Album Reviews

This Other Kingdom – Rêveur


It’s been two years since the release of This Other Kingdom’s debut album, Telescopic. The album slotted neatly into the top 10 in both the iTunes Irish chart and earned them a reputation among the best of Ireland’s psychedelic music scene. As such, the bar was already set quite high for their 2017 follow-up, Rêveur.

A sudden, invasive intro immediately sheds all and any fears of Telescopic‘s success begin merely a case of luck. ‘Common Colours//Common Sounds’ is an aggressive lament for rebellion against conformity (“This is the system to stop you from thinking”). It pulls listeners from one realm to another; beginning as a slow, lull of distorted riffs and isolated vocals until the chorus unleashes the full power of the group’s destructive, but controlled sound. Through thorough layering of riffs upon vocals, ‘Common Colours//Common Sounds’ undergoes a complete alteration, creating an aberration of musical whiplash.

The album immediately showcases troves of artistic development since their debut; both in its creative qualities and in the standard of production. A difference so noticeable, that the band themselves even make reference to it in their third track ‘Telescopic State of Mind’. The track, although pitched as a reminiscent, nostalgic nod back to the past, also highlights the remarkable progress endured and achieved by the Dublin four-piece over the last two years. Nostalgia crops up repeatedly on Rêveur though, with the entire album in some ways seeming like one big ode to the the psychedelic golden-era of the 60s and 70s. The influence of The Doors is worn on the band’s sleeve for example, from Del Kerton’s Morrison-alluding vocals to their colourful, yet haunting lyrics. However, the album also suggests more modern psyche influences such as His Name is Codeine, The Blue Angel Lounge and Asteroid No. 4.

Despite the recurring theme of the abolishment of conformity, the leading single, ‘Comatosed’ is a total crowd-pleaser, at least when compared to the rest of the album. Declan Dunne’s catchy opening guitar riff immediately lends to it being the song to dance to from the record. While starting off a little on the basic side for This Other Kingdom, the track gradually descends into a psychedelic paradise with distorted harmonics and heavy guitars layered upon one another to create an almost hypnotic trance that drags for a solid minute in the middle.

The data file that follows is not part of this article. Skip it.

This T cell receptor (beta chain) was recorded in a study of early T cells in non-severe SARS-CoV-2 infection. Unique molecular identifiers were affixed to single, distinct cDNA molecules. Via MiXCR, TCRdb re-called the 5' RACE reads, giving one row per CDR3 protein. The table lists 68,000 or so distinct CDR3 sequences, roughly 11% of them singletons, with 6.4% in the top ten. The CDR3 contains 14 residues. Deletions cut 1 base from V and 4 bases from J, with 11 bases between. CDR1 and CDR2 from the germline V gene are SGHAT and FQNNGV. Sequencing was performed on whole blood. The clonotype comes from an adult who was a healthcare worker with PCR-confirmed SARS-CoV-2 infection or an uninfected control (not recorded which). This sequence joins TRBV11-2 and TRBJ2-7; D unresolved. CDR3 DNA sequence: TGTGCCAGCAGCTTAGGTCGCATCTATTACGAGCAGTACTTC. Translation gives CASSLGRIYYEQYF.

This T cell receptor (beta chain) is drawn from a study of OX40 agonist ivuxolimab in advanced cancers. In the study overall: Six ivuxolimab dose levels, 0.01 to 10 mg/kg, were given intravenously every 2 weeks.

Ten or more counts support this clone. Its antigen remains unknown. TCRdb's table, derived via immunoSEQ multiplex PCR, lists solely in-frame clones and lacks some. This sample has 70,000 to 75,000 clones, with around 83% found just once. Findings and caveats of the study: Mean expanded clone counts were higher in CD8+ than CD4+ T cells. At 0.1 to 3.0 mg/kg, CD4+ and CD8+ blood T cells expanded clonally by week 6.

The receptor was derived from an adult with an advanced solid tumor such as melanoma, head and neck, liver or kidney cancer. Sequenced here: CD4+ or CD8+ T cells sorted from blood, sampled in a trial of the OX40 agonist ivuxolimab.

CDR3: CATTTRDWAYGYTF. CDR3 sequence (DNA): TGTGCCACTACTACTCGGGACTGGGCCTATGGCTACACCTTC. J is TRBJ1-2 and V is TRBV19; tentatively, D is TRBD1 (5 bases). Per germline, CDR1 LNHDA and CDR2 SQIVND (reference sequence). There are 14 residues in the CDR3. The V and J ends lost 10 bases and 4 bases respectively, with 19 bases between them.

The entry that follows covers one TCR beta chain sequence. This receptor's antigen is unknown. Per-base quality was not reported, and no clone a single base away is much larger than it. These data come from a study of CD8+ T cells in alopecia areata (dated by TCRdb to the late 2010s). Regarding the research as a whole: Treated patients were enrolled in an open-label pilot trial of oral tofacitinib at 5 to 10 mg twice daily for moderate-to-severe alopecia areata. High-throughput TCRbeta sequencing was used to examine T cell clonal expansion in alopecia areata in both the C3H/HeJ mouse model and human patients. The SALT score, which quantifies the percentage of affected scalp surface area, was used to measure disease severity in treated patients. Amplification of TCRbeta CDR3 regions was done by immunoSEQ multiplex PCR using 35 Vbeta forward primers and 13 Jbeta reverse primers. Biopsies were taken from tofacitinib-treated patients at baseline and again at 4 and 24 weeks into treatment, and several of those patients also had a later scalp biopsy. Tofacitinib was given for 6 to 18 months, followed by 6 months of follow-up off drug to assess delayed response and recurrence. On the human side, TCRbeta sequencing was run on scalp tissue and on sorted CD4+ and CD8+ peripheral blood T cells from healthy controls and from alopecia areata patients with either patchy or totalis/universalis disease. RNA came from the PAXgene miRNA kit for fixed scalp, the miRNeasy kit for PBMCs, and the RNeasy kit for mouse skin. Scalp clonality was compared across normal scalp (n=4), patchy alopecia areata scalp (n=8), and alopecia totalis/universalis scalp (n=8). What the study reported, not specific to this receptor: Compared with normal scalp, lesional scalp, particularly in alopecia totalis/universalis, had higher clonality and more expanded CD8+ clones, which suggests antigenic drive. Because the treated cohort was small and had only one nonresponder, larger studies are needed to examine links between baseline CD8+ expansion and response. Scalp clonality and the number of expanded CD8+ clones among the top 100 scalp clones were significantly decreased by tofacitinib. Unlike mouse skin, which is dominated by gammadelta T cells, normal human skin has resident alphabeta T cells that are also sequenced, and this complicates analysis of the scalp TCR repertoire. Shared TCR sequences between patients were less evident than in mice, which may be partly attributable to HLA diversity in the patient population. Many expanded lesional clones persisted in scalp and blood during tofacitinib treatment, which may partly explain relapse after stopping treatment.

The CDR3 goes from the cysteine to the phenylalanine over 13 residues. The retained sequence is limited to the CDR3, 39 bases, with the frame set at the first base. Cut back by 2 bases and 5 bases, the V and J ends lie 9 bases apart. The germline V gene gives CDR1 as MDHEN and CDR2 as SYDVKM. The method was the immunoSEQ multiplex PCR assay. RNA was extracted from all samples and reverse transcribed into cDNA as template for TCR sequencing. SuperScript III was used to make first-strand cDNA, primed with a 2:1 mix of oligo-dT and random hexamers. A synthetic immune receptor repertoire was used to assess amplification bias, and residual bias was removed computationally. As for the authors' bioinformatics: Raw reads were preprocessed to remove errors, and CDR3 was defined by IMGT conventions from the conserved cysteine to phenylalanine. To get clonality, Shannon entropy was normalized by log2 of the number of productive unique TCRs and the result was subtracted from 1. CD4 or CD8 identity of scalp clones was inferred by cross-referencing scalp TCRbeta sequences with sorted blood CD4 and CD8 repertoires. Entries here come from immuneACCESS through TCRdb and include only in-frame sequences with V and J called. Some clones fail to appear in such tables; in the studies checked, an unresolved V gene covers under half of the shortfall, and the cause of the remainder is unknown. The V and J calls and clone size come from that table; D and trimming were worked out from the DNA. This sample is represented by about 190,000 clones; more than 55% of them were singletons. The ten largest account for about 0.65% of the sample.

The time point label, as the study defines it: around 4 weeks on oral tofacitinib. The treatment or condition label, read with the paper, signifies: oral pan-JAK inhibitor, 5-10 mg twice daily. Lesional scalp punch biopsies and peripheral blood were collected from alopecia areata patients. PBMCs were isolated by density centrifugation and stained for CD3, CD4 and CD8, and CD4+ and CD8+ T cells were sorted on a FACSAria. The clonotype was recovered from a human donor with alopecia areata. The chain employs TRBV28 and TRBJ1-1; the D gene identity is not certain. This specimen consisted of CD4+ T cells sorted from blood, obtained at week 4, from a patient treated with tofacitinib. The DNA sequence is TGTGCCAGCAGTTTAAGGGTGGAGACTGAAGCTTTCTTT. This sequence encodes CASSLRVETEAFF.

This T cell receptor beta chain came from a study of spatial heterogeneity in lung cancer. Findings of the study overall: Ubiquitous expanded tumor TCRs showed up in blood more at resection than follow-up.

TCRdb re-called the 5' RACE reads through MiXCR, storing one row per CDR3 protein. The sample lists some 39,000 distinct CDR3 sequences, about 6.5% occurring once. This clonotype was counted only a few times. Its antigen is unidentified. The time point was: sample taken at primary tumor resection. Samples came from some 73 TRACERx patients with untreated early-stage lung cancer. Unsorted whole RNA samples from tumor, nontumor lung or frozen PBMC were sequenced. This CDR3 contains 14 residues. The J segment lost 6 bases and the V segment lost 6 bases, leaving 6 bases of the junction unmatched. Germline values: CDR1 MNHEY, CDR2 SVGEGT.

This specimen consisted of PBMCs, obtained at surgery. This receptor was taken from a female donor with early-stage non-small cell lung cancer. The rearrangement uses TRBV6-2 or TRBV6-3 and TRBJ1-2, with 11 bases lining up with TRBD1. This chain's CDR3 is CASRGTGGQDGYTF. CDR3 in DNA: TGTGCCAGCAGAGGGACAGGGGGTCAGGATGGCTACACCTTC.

Following this, Rêveur is broken up by an Eastern-influenced interlude, ‘नई दिल्ली सात’  after which things take a dramatic turn towards much darker tones. ‘Valley of Nowhere’ and ‘This is War’, the two final tracks delve into the depths of paranoia, juxtaposing with the album’s somewhat serene beginning. Both intros have a tense build-up of steady, rhythmic guitar and complimentary bursts of percussion from Git Sweeney. Each instrument grows steadily more chaotic as the album draws to a close, coupled with Kerton’s chilling, suspenseful vocals. It spirals further and further into the depths of bass-heavy and destructive paranoia. These grand displays of musical ability show listeners exactly what This Other Kingdom are capable of. It builds and builds before dropping into a somewhat disappointing conclusion; a slow, fading repetition of the song’s title as the album wanes towards completion. A meagre, but strangely fitting finish. The low after the high.

On Rêveur, This Other Kingdom have branched further away from their comfort zone and have ventured further into the expanse of their psychedelic rock forebears. It is a grand display of both the band’s versatility and their striving towards bettering themselves and honing their sound. This is seen through the boisterous leaps between various tones and often thrilling musical ventures, all neatly tied together with the skilful production qualities that Telescopic lacked. The album leaves little unexplored, yet still manages to plant the promise of even better things to come. Christine Costello